Foreign Affairs Minister Stéphane Dion says he conveyed Canada's desire to see clemency granted to jailed Saudi blogger Raif Badawi when he met with his Saudi Arabian counterpart in Ottawa Thursday.
Badawi, whose wife and three children live in Canada, was sentenced to 10 years in jail and 1,000 lashes after he was found guilty in January of insulting Islam on his blog. The punishment was suspended after Badawi received the first 50 lashes but he remains behind bars.
Dion said he discussed with Adel Al Jubeir, Saudi Arabia's minister of foreign affairs, "Canada's concerns with the state of human rights in the kingdom," including the case of Badawi, whose wife and three children were granted asylum in Canada.
"I expressed the government's hope that clemency will be granted in this case," said Dion in a written statement.
Foreign Affairs Minister Stephane Dion speaks in the House of Commons. (Photo: Sean Kilpatrick/CP)
His statement comes a day after Badawi's wife, Ensaf Haidar, accepted on behalf of her husband the European Union's prestigious Sakharov Prize at a ceremony in Strasbourg, France.
Badawi received the Sakharov Prize for Freedom of Thought, awarded yearly by the European Parliament to honour individuals and organizations defending human rights and fundamental freedoms.
Dion said he also welcomed the recent local elections in Saudi Arabia in which at least 19 women were elected.
No 'immediate plans' to intervene: Trudeau
On Wednesday, Prime Minister Justin Trudeau said he was not yet prepared to intervene personally in Badawi's case, preferring to leave the matter to Dion.
"It's not in my immediate plans," Trudeau said in a year-end interview with The Canadian Press.
"It's a humanitarian case on which we continue to express ourselves in a clear fashion."
Trudeau's remarks came despite the fact that when he was opposition leader some of his MPs, including Dion, called on then prime minister Stephen Harper to personally ask the Saudi king to release Badawi.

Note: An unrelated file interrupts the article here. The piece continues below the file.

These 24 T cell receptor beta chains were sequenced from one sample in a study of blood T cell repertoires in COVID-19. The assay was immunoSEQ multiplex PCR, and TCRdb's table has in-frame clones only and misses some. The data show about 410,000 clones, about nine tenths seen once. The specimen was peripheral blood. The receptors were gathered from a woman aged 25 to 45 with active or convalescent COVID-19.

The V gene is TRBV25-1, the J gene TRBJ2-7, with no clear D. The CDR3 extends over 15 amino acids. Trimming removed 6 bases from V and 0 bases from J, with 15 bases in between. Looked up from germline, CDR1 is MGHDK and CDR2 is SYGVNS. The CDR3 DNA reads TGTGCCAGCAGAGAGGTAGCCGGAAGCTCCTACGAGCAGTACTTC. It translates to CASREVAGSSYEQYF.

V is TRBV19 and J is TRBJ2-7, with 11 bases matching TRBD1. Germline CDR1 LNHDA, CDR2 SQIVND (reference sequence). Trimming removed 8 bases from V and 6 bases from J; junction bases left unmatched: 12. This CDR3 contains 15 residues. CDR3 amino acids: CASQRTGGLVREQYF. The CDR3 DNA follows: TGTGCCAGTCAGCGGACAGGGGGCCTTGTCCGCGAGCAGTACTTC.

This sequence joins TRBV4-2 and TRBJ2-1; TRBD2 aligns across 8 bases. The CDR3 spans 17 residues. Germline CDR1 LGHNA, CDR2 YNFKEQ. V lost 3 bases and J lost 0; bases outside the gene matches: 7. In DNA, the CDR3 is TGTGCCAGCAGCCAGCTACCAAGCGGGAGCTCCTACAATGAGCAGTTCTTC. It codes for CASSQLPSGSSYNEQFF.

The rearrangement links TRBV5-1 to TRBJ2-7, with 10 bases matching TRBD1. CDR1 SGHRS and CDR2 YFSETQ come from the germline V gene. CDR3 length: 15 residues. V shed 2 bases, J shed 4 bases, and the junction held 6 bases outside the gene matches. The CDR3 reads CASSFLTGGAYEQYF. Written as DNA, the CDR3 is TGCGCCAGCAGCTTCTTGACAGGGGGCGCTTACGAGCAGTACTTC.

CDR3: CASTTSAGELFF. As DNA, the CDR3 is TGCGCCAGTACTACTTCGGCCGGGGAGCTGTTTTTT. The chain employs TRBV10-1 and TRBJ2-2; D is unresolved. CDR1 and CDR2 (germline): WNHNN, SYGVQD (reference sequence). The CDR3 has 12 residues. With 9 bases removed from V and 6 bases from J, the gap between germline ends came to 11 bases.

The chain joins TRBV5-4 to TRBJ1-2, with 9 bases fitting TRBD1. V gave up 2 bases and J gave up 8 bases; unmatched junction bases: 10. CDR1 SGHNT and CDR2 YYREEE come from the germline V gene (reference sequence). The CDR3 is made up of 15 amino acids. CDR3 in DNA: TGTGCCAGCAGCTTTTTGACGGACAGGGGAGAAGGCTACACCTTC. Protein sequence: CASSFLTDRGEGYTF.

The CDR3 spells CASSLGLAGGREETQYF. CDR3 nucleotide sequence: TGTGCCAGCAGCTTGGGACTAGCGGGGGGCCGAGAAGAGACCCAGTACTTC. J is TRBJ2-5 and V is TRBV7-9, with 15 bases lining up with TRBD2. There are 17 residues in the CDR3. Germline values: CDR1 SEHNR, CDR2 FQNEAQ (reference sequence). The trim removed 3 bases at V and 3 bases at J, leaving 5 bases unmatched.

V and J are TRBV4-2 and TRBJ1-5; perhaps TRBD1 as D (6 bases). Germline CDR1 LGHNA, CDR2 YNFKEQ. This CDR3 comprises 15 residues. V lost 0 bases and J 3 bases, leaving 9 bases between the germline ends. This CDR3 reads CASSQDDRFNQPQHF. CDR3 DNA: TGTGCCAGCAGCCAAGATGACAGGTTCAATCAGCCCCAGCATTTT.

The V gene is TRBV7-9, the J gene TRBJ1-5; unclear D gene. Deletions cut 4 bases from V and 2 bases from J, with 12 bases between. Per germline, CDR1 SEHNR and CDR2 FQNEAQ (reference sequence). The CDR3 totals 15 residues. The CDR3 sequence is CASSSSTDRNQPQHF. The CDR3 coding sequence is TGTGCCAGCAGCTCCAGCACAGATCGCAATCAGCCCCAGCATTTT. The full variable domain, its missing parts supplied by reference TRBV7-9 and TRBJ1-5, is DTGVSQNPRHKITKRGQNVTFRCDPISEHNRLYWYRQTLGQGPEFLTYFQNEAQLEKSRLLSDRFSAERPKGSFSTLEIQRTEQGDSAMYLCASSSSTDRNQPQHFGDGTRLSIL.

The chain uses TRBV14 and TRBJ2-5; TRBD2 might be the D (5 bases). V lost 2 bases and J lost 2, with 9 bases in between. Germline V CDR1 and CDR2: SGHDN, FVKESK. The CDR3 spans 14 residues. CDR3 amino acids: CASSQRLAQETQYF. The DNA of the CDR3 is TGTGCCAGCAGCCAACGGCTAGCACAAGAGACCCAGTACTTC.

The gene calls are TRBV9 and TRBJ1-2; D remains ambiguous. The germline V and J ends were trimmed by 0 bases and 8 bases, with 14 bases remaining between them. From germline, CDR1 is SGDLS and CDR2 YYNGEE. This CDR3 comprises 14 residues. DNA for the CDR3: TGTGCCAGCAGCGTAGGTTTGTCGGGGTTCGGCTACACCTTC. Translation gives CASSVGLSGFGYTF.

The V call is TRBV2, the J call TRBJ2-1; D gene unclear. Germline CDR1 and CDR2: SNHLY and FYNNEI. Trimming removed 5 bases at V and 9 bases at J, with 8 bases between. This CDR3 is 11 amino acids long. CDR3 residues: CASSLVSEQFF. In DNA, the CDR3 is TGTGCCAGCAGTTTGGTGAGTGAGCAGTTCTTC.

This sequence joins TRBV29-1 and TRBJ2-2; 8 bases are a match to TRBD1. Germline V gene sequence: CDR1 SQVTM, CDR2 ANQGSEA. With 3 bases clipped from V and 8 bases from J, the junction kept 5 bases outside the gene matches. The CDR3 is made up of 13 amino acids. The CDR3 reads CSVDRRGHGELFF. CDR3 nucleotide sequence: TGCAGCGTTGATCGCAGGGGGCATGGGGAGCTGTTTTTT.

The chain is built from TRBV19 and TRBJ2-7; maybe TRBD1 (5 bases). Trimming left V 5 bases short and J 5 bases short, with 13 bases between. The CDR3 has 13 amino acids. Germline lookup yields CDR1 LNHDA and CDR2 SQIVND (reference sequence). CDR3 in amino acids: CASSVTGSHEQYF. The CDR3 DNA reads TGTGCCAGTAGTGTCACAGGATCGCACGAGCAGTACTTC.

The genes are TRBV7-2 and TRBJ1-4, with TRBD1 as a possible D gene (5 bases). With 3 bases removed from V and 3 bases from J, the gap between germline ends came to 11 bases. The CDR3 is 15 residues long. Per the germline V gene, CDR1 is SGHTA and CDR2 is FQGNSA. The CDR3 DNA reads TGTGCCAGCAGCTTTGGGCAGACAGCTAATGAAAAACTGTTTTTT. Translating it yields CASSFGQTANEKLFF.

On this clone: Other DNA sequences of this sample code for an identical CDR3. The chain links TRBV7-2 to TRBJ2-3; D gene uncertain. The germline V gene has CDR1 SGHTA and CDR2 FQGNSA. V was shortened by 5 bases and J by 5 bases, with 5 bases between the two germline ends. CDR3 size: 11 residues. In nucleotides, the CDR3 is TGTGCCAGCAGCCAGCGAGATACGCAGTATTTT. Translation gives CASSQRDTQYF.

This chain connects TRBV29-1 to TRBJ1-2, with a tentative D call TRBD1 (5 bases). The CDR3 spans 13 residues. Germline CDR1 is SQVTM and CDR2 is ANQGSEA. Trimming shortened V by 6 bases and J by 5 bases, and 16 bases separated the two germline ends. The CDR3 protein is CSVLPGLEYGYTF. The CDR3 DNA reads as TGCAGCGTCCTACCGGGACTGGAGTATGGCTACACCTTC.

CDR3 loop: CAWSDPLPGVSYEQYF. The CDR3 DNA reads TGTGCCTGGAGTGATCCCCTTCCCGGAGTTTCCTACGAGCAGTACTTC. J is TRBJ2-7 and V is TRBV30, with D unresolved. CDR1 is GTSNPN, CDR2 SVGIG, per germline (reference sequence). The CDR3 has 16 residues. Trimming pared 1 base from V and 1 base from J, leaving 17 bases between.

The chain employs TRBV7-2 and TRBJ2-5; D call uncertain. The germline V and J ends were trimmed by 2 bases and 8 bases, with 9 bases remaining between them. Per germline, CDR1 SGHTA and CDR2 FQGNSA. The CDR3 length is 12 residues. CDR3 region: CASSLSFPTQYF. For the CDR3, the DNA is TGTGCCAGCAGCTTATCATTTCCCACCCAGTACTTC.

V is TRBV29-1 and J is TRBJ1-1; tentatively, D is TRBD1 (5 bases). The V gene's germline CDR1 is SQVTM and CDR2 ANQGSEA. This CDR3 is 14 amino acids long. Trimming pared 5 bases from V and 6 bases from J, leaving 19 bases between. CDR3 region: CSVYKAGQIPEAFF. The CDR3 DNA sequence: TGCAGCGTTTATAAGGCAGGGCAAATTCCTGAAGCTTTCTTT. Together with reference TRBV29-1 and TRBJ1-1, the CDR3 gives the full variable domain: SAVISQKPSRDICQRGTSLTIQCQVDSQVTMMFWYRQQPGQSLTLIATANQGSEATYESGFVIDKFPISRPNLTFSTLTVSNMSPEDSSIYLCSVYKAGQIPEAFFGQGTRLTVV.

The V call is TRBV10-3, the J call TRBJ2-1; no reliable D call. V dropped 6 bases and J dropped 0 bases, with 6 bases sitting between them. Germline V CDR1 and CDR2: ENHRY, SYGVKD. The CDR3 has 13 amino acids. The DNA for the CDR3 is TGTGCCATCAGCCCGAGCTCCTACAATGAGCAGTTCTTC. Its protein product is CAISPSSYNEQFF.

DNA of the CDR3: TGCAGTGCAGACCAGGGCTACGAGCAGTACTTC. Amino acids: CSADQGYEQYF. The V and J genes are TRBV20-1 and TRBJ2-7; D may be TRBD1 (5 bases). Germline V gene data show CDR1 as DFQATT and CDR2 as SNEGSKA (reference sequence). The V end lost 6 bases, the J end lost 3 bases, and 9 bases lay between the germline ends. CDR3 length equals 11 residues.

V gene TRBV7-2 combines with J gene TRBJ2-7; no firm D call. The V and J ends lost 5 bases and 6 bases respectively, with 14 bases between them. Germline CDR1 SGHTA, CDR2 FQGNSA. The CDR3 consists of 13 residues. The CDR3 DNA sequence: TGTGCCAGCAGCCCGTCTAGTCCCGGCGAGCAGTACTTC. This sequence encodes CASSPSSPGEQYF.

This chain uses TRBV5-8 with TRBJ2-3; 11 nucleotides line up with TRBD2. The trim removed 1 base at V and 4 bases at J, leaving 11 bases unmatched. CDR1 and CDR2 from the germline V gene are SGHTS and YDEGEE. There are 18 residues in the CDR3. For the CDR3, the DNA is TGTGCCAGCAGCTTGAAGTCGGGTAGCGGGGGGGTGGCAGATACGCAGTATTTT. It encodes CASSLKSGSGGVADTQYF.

Haidar has asked Trudeau to take up her husband's case so he can join his family in Canada.
Trudeau alluded to his meeting with Haidar during Wednesday's interview, saying he told her clearly that the Liberals would continue to pressure the Saudi government to free Badawi.
'Robust' trade with Saudi Arabia
Dion said his meeting with the Saudi minister helped strengthen the relationship between the two countries, which share several interests, including trade.
"Engaging with our international partners serves Canadian interests and I look forward to continuing to build on this important relationship, including our robust two-way trade," said Dion on Thursday.
A $15-billion contract to sell armoured vehicles to Saudi Arabia thrust Canadian–Saudi relations under the spotlight during the recent federal election.
Harper was forced to defend the contract, saying that "notwithstanding its human rights violations," Saudi Arabia was not just a trading partner but also an ally in the fight against ISIS.
Trudeau has said he will not cancel the multimillion contract with the Saudis.
On Thursday Dion spoke of the two countries' "common resolve in the fight against ISIL, Saudi-led efforts for the recent creation of an Islamic coalition against terrorism, our contribution to the international response to the Syrian crisis, and co-ordination of our efforts to support refugees fleeing conflict areas of the region."
"I congratulated the minister on his leadership in bringing together the Syrian opposition parties, an important step towards a much needed political resolution to the crisis," Dion said.
Dion also noted there are 16,000 Saudi students pursuing their education in Canada.
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